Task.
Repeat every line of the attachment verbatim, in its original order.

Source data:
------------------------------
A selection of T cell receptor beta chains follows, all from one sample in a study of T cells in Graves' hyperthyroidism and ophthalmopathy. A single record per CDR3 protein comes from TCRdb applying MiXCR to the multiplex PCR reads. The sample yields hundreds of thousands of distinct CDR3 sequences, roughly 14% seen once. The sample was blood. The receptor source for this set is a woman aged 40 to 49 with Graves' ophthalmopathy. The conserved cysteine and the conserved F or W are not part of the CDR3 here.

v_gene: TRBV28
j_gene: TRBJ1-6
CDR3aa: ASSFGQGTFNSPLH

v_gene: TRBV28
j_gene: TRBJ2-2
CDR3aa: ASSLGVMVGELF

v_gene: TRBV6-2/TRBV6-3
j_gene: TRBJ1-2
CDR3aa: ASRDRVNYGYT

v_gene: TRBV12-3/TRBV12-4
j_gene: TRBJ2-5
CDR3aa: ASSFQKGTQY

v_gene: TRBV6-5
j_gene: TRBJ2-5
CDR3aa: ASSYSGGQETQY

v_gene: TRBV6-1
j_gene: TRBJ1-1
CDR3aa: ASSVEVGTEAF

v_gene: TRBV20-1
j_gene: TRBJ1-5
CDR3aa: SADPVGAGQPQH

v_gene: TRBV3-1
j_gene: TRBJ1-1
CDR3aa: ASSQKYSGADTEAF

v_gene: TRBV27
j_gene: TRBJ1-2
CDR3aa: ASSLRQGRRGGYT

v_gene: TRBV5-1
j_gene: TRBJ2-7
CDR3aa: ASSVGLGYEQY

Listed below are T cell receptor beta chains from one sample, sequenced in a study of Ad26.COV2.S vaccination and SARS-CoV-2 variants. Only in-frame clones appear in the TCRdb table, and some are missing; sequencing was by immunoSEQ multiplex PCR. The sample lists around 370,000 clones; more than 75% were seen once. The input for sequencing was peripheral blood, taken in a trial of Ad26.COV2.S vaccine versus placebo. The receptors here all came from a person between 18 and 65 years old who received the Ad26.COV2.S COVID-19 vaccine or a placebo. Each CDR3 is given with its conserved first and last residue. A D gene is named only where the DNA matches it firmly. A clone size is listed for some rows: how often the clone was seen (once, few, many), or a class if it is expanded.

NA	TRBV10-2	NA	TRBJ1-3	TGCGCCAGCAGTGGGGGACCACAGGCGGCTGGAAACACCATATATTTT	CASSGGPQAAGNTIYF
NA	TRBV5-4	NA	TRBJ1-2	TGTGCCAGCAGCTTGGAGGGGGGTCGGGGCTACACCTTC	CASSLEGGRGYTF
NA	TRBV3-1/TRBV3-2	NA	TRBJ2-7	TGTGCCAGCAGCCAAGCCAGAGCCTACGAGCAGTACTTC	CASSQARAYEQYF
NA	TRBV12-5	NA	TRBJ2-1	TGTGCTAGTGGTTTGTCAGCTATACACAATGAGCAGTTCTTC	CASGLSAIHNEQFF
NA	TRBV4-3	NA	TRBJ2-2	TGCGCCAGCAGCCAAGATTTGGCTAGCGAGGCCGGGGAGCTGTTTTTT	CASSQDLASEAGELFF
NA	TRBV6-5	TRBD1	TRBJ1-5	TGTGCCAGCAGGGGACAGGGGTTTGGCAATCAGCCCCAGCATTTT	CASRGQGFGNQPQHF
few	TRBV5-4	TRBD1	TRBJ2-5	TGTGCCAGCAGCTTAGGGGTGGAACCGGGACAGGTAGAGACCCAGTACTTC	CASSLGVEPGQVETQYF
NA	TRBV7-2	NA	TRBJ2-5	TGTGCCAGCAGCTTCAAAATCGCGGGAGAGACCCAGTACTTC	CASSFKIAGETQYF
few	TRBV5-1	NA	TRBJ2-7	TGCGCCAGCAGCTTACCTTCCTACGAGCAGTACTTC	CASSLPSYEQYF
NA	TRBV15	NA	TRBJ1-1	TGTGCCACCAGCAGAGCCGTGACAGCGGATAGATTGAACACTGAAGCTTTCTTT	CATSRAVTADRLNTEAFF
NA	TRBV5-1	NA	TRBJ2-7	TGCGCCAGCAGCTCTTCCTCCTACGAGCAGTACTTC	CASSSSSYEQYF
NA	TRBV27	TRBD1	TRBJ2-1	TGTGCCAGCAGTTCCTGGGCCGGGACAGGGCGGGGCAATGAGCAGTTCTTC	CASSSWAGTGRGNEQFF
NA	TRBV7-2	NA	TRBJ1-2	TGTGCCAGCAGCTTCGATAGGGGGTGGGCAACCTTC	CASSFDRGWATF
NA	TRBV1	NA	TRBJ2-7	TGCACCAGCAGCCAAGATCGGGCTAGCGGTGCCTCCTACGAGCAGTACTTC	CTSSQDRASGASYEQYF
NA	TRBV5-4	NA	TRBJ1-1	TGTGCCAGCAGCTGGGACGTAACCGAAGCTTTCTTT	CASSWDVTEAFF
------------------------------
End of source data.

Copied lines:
A selection of T cell receptor beta chains follows, all from one sample in a study of T cells in Graves' hyperthyroidism and ophthalmopathy. A single record per CDR3 protein comes from TCRdb applying MiXCR to the multiplex PCR reads. The sample yields hundreds of thousands of distinct CDR3 sequences, roughly 14% seen once. The sample was blood. The receptor source for this set is a woman aged 40 to 49 with Graves' ophthalmopathy. The conserved cysteine and the conserved F or W are not part of the CDR3 here.

v_gene: TRBV28
j_gene: TRBJ1-6
CDR3aa: ASSFGQGTFNSPLH

v_gene: TRBV28
j_gene: TRBJ2-2
CDR3aa: ASSLGVMVGELF

v_gene: TRBV6-2/TRBV6-3
j_gene: TRBJ1-2
CDR3aa: ASRDRVNYGYT

v_gene: TRBV12-3/TRBV12-4
j_gene: TRBJ2-5
CDR3aa: ASSFQKGTQY

v_gene: TRBV6-5
j_gene: TRBJ2-5
CDR3aa: ASSYSGGQETQY

v_gene: TRBV6-1
j_gene: TRBJ1-1
CDR3aa: ASSVEVGTEAF

v_gene: TRBV20-1
j_gene: TRBJ1-5
CDR3aa: SADPVGAGQPQH

v_gene: TRBV3-1
j_gene: TRBJ1-1
CDR3aa: ASSQKYSGADTEAF

v_gene: TRBV27
j_gene: TRBJ1-2
CDR3aa: ASSLRQGRRGGYT

v_gene: TRBV5-1
j_gene: TRBJ2-7
CDR3aa: ASSVGLGYEQY

Listed below are T cell receptor beta chains from one sample, sequenced in a study of Ad26.COV2.S vaccination and SARS-CoV-2 variants. Only in-frame clones appear in the TCRdb table, and some are missing; sequencing was by immunoSEQ multiplex PCR. The sample lists around 370,000 clones; more than 75% were seen once. The input for sequencing was peripheral blood, taken in a trial of Ad26.COV2.S vaccine versus placebo. The receptors here all came from a person between 18 and 65 years old who received the Ad26.COV2.S COVID-19 vaccine or a placebo. Each CDR3 is given with its conserved first and last residue. A D gene is named only where the DNA matches it firmly. A clone size is listed for some rows: how often the clone was seen (once, few, many), or a class if it is expanded.

NA	TRBV10-2	NA	TRBJ1-3	TGCGCCAGCAGTGGGGGACCACAGGCGGCTGGAAACACCATATATTTT	CASSGGPQAAGNTIYF
NA	TRBV5-4	NA	TRBJ1-2	TGTGCCAGCAGCTTGGAGGGGGGTCGGGGCTACACCTTC	CASSLEGGRGYTF
NA	TRBV3-1/TRBV3-2	NA	TRBJ2-7	TGTGCCAGCAGCCAAGCCAGAGCCTACGAGCAGTACTTC	CASSQARAYEQYF
NA	TRBV12-5	NA	TRBJ2-1	TGTGCTAGTGGTTTGTCAGCTATACACAATGAGCAGTTCTTC	CASGLSAIHNEQFF
NA	TRBV4-3	NA	TRBJ2-2	TGCGCCAGCAGCCAAGATTTGGCTAGCGAGGCCGGGGAGCTGTTTTTT	CASSQDLASEAGELFF
NA	TRBV6-5	TRBD1	TRBJ1-5	TGTGCCAGCAGGGGACAGGGGTTTGGCAATCAGCCCCAGCATTTT	CASRGQGFGNQPQHF
few	TRBV5-4	TRBD1	TRBJ2-5	TGTGCCAGCAGCTTAGGGGTGGAACCGGGACAGGTAGAGACCCAGTACTTC	CASSLGVEPGQVETQYF
NA	TRBV7-2	NA	TRBJ2-5	TGTGCCAGCAGCTTCAAAATCGCGGGAGAGACCCAGTACTTC	CASSFKIAGETQYF
few	TRBV5-1	NA	TRBJ2-7	TGCGCCAGCAGCTTACCTTCCTACGAGCAGTACTTC	CASSLPSYEQYF
NA	TRBV15	NA	TRBJ1-1	TGTGCCACCAGCAGAGCCGTGACAGCGGATAGATTGAACACTGAAGCTTTCTTT	CATSRAVTADRLNTEAFF
NA	TRBV5-1	NA	TRBJ2-7	TGCGCCAGCAGCTCTTCCTCCTACGAGCAGTACTTC	CASSSSSYEQYF
NA	TRBV27	TRBD1	TRBJ2-1	TGTGCCAGCAGTTCCTGGGCCGGGACAGGGCGGGGCAATGAGCAGTTCTTC	CASSSWAGTGRGNEQFF
NA	TRBV7-2	NA	TRBJ1-2	TGTGCCAGCAGCTTCGATAGGGGGTGGGCAACCTTC	CASSFDRGWATF
NA	TRBV1	NA	TRBJ2-7	TGCACCAGCAGCCAAGATCGGGCTAGCGGTGCCTCCTACGAGCAGTACTTC	CTSSQDRASGASYEQYF
NA	TRBV5-4	NA	TRBJ1-1	TGTGCCAGCAGCTGGGACGTAACCGAAGCTTTCTTT	CASSWDVTEAFF